Zachary’s review published on Letterboxd:
Movies don't create psychos. Movies make psychos more creative!
Fuckin' raucous. Wes Craven's opus is very probably the funniest horror film on the market, slasher or otherwise, and beautifully, knowing every gesture by heart only enhances the film's abundant sense of playfulness. The alchemical mix here is intoxicating, the irony dialed up alongside the cruelty, with scenes playing violence as tense, dreadful and obscenely cheeky. Among my favorite bits here is after Principal Fonz gets gutted, the film hard cuts to a needle drop of Alice Cooper's "School's Out for Summer." Impeccable.
That's just one of many fun musical choices made here, notable shout outs to Nick Cave and John Carpenter, and in general they gesture at what makes the blend of malice and slapstick work so well. Great comedies and great horrors each ride purposeful edits, and this rhythmic work is no exception. And on top of that foundation Craven's writing unlocks another layer, defined by the referentiality and wordplay within the dialogue that feel particularly akin to hip hop lyrics. Where some detractors hear grating screenwriter speak, to me, each character shows up like a feature to accentuate and poke fun at the film's own cleverness and the genre history leading up to this point. For me, the appeal is the same as any given track on MM..FOOD, where the sheer volume of puns is as significant as their underlying meaning.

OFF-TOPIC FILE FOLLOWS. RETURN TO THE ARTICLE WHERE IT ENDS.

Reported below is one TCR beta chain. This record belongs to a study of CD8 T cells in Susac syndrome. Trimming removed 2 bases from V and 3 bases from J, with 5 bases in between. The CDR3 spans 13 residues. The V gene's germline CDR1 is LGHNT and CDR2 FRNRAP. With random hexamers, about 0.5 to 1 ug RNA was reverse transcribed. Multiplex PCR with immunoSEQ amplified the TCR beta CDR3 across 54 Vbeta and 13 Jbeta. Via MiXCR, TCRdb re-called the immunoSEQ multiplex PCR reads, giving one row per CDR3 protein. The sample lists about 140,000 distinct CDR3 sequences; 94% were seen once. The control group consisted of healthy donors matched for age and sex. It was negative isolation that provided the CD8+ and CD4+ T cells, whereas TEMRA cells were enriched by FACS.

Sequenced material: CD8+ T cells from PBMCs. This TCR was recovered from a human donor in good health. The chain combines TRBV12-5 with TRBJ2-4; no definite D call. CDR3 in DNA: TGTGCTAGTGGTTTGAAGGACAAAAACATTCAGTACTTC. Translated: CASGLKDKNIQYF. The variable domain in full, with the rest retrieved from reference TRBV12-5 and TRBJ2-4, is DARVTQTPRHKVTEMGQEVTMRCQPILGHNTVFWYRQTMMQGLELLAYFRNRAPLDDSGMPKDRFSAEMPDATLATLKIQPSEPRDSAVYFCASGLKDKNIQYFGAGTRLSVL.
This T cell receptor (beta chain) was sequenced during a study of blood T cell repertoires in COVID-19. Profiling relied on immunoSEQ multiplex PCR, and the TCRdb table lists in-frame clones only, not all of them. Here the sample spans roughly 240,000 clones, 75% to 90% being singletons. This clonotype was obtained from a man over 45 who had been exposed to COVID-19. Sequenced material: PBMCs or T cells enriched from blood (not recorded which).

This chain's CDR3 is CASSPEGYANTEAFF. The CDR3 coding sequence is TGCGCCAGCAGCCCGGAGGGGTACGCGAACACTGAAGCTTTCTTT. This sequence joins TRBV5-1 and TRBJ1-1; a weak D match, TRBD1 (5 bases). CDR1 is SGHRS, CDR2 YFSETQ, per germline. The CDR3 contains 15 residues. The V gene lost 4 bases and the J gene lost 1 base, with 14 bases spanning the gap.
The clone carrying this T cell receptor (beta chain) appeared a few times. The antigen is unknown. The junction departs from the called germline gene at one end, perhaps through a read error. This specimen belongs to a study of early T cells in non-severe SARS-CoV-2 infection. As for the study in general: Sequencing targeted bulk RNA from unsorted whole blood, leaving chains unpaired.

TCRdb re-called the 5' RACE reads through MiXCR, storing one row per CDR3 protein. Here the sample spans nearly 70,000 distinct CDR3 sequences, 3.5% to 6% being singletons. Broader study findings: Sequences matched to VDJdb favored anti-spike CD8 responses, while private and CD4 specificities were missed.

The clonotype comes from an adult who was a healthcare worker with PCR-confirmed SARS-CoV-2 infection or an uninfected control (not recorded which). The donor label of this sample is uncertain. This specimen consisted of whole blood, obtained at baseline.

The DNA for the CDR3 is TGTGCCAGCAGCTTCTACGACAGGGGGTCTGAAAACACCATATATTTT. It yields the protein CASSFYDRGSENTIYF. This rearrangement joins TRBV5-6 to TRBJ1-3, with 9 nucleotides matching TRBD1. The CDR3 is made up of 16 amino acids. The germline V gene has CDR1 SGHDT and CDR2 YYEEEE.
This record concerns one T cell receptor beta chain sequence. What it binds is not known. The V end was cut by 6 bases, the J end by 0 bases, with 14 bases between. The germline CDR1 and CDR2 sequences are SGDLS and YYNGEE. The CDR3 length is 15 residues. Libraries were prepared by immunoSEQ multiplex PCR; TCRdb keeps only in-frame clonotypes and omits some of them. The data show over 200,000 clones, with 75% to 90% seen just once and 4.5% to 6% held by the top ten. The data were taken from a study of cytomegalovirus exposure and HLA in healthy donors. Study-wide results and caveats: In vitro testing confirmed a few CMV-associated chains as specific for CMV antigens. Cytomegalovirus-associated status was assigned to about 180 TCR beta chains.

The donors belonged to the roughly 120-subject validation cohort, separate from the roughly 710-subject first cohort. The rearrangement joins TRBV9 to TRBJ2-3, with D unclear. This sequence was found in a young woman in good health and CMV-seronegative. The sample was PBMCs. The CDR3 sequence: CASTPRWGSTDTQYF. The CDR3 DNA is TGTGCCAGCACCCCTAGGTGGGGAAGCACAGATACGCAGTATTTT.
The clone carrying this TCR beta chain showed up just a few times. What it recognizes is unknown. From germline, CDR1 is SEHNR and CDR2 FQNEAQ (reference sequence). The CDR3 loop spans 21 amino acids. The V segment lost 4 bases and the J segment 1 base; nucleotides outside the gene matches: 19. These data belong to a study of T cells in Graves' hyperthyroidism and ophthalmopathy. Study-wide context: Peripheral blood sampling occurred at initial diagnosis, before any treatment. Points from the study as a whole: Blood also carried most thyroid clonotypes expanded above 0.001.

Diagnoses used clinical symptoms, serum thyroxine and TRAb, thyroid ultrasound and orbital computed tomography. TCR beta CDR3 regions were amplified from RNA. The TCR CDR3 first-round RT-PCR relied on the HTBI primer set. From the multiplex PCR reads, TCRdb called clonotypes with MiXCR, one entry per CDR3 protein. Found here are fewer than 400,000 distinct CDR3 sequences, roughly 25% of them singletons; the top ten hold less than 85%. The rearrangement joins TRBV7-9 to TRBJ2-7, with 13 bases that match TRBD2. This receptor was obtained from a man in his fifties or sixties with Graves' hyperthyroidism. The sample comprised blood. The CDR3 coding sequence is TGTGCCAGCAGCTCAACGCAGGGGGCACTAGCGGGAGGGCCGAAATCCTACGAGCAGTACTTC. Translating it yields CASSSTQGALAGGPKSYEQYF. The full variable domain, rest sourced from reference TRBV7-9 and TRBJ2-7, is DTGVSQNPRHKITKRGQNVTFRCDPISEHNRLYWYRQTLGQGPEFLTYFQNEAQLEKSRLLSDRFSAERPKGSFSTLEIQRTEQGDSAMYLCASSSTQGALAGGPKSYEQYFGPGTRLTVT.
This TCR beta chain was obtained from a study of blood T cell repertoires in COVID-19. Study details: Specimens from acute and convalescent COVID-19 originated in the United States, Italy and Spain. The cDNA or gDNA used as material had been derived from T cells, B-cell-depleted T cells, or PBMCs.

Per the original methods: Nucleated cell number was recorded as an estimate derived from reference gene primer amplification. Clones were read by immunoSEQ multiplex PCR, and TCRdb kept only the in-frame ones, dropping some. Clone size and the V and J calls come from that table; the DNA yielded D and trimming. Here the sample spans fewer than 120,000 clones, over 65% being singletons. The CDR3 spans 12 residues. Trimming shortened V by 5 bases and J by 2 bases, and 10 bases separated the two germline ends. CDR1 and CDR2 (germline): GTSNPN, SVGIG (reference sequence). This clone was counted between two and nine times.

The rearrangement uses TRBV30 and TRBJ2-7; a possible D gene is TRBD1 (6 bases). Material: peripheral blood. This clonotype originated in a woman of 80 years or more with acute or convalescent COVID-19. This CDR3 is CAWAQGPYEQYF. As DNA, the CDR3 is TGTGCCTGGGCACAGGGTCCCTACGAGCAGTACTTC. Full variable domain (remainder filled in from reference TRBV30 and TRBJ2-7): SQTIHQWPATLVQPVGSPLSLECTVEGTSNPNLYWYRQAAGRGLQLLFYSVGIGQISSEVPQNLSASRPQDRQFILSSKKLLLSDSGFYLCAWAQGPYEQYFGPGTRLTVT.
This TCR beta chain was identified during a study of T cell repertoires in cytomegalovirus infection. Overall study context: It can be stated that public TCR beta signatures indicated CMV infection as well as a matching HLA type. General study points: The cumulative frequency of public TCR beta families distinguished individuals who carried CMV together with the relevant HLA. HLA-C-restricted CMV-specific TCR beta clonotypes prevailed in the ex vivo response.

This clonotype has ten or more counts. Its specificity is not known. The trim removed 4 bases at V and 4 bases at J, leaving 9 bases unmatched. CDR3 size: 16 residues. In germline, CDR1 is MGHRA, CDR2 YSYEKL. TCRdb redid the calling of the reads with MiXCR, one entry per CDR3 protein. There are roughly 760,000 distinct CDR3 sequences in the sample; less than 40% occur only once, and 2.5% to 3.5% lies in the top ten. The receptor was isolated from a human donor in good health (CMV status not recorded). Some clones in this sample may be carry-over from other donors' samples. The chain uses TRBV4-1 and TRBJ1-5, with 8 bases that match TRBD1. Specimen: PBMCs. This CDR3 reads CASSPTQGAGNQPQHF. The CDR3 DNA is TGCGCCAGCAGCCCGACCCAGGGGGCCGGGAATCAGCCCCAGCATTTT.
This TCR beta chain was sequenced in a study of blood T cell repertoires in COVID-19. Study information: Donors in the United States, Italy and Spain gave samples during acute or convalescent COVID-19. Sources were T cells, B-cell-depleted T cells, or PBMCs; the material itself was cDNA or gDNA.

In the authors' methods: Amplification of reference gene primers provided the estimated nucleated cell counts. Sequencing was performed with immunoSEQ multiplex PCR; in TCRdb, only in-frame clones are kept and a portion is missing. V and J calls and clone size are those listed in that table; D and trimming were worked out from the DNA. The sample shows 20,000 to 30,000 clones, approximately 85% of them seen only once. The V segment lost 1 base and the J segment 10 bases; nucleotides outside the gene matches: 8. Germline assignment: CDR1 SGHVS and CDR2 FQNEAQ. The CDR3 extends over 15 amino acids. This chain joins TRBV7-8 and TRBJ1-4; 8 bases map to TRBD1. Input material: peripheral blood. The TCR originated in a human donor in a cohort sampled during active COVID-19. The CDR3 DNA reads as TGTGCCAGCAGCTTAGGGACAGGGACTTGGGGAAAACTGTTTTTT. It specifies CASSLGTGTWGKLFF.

And to be clear, Craven's underlying meaning is enter-damn-tainment and a tightrope walk of calling your attention to his trickery as he both plays with and sometimes reaffirms your expectations. What sings for me here and ultimately supports a few lofty claims and comparisons I've made is in the thoughtfulness that goes into many choices. I love, for instance, that Ghostface gets tripped up, leading to a situation where each victim's resistance does just enough to make you think they could, even might escape their fate, if they were just a bit smarter, just a bit quicker, but (nearly) always reverting back to that absurd level meanness which is the central source of the thrills and the laughs.
The greatest scene in this film, maybe the best in Craven's filmography, demonstrates all of this with aplomb. Having just heard of Principal Fonz' demise, the gleeful teenage sadists ditch the house party and the "too red" corn syrup blood to go see some real gore. Randy, played by Jamie Kennedy, is being stalked by the killer but is too busy yelling, "Jamie look behind you," at the screen to notice. Moments later a cameraman is in a van watching Randy, too distracted to notice... the killer right behind him. This is naturally a high point of the script's layered meta-referentiality, but in general the humor, the patient setup, the playful execution are threaded throughout the whole film. A banger, damn near as fresh as it was when it was released.